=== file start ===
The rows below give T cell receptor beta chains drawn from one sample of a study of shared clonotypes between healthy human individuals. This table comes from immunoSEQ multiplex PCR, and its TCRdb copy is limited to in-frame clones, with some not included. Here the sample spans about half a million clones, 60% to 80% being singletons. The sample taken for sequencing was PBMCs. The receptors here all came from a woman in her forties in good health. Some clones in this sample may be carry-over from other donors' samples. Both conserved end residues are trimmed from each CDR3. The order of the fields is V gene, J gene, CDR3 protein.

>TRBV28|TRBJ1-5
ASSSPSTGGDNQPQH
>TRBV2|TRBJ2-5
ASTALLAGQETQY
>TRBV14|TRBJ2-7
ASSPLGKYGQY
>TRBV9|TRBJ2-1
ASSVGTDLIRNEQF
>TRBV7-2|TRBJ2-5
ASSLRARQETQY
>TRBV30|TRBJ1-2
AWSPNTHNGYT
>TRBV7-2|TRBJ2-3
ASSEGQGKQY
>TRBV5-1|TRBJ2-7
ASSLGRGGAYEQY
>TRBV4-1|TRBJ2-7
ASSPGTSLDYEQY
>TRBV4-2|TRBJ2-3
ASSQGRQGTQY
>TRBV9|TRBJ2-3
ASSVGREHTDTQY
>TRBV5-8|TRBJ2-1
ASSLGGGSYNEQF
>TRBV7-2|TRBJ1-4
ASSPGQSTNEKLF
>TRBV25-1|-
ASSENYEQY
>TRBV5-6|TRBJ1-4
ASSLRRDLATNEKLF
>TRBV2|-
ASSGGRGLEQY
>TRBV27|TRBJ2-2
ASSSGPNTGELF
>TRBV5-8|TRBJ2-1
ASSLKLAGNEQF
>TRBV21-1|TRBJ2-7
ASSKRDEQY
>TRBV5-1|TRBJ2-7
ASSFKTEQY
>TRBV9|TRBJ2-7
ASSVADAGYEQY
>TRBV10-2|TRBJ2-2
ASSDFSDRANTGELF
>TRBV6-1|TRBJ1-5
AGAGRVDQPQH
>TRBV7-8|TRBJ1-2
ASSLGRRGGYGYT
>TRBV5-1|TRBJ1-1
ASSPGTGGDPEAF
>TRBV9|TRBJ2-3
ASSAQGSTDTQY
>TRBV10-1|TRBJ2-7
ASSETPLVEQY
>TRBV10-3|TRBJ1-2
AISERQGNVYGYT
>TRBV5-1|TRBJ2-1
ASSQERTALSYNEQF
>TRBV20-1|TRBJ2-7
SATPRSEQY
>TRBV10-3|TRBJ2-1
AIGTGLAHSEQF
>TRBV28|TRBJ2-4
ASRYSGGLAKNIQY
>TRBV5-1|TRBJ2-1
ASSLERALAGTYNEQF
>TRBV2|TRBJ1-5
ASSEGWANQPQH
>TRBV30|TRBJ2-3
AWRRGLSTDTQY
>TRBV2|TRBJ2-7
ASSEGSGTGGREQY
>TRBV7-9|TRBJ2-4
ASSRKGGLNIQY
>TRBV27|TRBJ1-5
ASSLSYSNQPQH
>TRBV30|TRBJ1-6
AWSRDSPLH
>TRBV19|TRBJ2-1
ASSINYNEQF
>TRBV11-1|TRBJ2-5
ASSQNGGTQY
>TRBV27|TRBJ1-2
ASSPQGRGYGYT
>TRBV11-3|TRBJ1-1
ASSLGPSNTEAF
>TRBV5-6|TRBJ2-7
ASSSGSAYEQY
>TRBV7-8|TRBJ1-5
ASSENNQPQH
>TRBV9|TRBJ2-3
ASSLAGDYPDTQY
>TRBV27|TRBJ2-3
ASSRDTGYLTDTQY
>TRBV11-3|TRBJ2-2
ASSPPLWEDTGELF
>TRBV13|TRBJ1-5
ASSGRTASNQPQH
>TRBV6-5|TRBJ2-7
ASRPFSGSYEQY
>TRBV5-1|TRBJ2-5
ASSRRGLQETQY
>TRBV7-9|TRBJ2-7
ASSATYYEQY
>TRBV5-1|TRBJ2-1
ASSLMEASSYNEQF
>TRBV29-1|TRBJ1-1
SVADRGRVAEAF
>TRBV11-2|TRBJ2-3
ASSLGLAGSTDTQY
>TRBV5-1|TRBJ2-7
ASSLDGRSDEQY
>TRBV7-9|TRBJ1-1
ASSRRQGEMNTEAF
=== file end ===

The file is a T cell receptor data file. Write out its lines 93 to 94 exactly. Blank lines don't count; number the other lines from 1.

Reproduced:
ASSLAGDYPDTQY
>TRBV27|TRBJ2-3